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Jakarta Post

W. Java to start restoring Citarum River from upstream section

  • Arya Dipa

    The Jakarta Post

Bandung   /   Tue, November 12, 2013   /  11:31 am

West Java Governor Ahmad Heryawan has called on all stakeholders to work together with the government in restoring the Citarum River following a report by an environmental organization, which listed the Citarum as one of the world'€™s most polluted bodies of water. The restoration program will be carried out in an integrated and systematic manner from 2014 to 2018.

The restoration plan will start at the upstream section of the Citarum River, stretching 60 kilometers from the Cisanti catchment area, at the foot of Mount Wayang, south of Bandung city, down to the Saguling dam.

The damaged ecosystem has been attributed to waste disposal in the Citarum River, prompting environmental organization Green Cross Switzerland and international nonprofit group Blacksmith Institute to include the river and all the rivers in Kalimantan as polluted locations that are equivalent to Chernobyl in Ukraine.

In regards to the restoration program, Ahmad said his administration would focus on dealing with a 20-kilometers section of the river basin area in 2014.

'€œIt will start from the upstream section at the Cisanti Reservoir,'€ Ahmad said, adding that the 297-kilometers river supported 27 million people living in ares along the river basin.

The restoration program in 2015 will cover a 15-kilometers stretch of the river, in 2016 it will cover 10 kilometers and 5 kilometers in 2018, which will conclude at the Saguling dam.

Upstream areas, added Ahmad, were subjected to serious ecological problems, including environmental damage caused by industrial waste as well as pollution from households, livestock farms and soil erosion or surface runoff from sloping farmlands.

'€œWe will begin in stages. We will seek funding from the state and provincial budgets,'€ said Ahmad.

Based on mappings carried out by his administration, Ahmad said he would focus on reforesting critical areas at the Citarum River'€™s upstream areas, while immediately addressing other issues, such as installing biogas processing facilities for cattle farms.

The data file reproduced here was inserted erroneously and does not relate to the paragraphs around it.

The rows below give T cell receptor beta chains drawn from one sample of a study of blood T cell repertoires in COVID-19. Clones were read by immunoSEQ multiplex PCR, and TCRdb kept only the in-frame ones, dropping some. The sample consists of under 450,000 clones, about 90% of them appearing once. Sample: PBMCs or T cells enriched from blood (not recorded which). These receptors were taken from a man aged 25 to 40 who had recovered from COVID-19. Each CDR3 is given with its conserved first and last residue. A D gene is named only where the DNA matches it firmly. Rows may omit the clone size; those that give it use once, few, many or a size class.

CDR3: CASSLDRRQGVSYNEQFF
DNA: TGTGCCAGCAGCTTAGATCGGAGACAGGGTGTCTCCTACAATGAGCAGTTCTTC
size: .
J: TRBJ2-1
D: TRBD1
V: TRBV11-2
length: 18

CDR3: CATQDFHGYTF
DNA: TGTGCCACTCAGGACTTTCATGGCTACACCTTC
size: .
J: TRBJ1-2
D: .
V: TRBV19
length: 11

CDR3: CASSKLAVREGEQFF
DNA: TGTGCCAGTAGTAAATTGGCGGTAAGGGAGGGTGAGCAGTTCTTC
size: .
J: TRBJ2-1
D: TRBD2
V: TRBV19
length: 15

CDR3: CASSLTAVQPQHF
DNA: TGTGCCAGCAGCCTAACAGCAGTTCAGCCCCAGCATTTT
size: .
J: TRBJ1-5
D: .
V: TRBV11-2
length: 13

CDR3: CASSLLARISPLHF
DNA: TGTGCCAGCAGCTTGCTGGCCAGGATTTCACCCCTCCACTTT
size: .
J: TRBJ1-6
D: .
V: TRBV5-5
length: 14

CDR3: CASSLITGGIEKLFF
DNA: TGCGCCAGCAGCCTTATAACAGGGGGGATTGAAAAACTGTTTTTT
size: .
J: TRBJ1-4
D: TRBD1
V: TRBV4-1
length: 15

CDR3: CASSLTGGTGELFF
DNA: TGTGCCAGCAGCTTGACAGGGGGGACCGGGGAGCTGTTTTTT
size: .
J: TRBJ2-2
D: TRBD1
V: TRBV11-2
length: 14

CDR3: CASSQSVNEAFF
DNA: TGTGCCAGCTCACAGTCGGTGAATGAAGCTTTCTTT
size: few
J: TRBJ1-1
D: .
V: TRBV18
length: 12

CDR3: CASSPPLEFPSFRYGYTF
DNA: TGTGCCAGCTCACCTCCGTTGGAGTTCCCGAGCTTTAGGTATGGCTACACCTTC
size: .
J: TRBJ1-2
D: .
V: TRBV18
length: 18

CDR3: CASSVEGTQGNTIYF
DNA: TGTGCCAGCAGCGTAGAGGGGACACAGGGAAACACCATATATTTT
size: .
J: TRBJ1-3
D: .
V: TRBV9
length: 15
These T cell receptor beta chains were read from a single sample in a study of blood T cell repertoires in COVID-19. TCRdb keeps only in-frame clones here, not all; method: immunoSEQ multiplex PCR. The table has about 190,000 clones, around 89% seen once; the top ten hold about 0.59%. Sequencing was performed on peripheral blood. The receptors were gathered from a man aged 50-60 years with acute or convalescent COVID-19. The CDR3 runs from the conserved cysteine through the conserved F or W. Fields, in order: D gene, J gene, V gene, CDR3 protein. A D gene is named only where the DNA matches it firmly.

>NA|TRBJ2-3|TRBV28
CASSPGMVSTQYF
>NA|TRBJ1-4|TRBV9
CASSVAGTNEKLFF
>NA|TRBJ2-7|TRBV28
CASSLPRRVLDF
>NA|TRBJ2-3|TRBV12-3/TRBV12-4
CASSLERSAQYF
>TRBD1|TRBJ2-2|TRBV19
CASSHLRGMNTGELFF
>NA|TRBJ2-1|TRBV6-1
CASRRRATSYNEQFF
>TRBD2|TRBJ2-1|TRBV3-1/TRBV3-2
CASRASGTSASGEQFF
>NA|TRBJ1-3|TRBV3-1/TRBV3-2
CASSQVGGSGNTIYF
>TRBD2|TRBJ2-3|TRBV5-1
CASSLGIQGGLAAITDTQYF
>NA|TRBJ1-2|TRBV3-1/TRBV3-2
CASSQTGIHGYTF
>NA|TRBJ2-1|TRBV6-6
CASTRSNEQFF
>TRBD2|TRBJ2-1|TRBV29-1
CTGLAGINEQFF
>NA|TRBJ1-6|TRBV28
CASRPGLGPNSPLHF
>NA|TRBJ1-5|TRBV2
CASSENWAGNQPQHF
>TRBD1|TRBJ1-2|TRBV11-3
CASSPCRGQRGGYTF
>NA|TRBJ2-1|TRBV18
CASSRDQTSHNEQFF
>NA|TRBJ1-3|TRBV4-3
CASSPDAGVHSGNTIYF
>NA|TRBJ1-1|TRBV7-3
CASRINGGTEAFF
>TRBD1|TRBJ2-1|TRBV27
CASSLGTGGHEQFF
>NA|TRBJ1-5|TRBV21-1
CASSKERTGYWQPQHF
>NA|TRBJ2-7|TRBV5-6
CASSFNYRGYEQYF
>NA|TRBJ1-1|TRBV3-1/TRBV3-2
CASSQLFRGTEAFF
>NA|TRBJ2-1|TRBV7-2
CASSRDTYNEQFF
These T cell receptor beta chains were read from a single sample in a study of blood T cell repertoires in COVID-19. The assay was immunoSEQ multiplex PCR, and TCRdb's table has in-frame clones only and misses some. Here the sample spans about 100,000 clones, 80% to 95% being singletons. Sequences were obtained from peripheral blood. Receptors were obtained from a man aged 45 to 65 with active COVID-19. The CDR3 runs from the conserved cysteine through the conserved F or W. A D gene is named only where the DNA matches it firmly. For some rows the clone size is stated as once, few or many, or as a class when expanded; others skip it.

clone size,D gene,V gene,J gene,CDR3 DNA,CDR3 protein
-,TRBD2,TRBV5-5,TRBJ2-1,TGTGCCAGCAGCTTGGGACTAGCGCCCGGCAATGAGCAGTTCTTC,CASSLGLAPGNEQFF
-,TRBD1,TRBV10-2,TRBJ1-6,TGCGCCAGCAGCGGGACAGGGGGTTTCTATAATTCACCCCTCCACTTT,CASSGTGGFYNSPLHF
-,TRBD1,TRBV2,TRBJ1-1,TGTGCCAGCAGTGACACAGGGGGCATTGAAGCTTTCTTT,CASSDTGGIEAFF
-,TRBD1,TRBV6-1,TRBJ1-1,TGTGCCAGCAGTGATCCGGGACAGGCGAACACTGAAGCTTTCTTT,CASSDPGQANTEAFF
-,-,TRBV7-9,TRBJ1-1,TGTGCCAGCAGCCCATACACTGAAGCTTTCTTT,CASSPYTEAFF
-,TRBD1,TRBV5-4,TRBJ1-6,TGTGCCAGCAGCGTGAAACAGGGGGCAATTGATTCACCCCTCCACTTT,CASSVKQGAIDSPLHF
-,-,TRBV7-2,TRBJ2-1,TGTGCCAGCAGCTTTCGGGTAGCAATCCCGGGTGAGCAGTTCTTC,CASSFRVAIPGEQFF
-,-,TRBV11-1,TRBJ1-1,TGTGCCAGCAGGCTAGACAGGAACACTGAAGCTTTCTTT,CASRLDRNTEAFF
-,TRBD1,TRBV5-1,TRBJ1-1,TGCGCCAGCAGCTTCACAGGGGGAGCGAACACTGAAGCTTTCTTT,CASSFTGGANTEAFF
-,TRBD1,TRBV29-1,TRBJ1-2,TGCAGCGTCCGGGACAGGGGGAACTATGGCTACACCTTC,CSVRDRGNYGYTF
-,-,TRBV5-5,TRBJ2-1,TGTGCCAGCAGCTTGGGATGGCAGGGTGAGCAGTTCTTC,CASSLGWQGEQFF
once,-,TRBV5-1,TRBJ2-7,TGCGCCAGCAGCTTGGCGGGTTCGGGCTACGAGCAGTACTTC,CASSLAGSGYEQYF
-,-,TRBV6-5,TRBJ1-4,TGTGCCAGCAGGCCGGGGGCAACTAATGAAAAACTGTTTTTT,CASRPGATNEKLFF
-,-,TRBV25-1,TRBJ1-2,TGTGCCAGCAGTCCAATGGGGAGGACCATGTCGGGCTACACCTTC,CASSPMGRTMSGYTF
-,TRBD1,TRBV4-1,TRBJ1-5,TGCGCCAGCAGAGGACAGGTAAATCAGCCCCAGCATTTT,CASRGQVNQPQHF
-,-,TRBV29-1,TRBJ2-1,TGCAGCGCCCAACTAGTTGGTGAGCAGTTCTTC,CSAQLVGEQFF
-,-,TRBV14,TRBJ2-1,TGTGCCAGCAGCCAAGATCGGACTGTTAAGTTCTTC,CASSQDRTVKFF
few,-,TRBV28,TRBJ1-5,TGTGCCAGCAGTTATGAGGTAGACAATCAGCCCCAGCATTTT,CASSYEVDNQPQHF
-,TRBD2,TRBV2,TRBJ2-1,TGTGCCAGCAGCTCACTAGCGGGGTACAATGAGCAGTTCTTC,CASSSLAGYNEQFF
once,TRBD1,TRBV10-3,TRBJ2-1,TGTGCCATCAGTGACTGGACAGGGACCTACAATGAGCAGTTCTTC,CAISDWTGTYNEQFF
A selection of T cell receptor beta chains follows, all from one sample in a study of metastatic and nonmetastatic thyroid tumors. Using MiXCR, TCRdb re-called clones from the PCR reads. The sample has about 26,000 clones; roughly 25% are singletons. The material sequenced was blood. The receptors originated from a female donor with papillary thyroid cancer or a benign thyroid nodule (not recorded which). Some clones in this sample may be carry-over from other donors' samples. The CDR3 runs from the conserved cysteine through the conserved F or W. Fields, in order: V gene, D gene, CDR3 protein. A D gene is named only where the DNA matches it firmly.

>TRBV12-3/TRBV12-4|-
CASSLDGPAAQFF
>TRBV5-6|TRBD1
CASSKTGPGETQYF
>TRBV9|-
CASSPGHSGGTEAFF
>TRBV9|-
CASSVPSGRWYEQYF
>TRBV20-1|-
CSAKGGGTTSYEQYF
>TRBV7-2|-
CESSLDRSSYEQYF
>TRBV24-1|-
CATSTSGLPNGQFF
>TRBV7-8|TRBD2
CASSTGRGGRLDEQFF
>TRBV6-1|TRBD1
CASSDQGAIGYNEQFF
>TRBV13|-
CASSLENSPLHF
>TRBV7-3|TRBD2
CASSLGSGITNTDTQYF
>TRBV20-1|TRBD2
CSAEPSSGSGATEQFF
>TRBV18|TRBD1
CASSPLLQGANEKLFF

Currentlty, cattle farmers dump livestock waste directly into the Citarum River. The Bandung Regency Fishery and Husbandry Agency recorded 17,690 tons of cattle waste being dumped into the longest river in West Java.

'€œBesides that, the livestock farms will be relocated away from the river banks. Residents will not suffer, instead they will benefits from the relocation,'€ added Ahmad.

The third solution, added Ahmad, was curbing forest conversion. In the upstream areas, many farmers cultivate crops on areas with a slope of over 45 degrees, thus causing massive soil erosion.

Farmers who have been growing crops there use chemical fertilizers that can easily run off into the river when it rains, especially because many farms are at steep angles. Siltation, due to erosion, can potentially reduce the water volume of the three dams '€” Saguling, Cirata and Jatiluhur '€” located along the Citarum river delta.

For example, the Saguling dam is currently expected to last for only 25 to 50 years, while in fact the dam, which was built in 1985, was initially predicted to operate for 67 years. The decreasing lifespan of the dam may eventually interrupt the power supply for Java, Madura island in East Java and Bali.

Meanwhile, Citarum River Zone Center head Adang Saf said his office was responsible for handling the construction of 90 sediment control structures at the upstream areas.

'€œWe have only built 31 units as of now. In 2014, 10 more units will be built. All of them will be built in stages,'€ Adang said.

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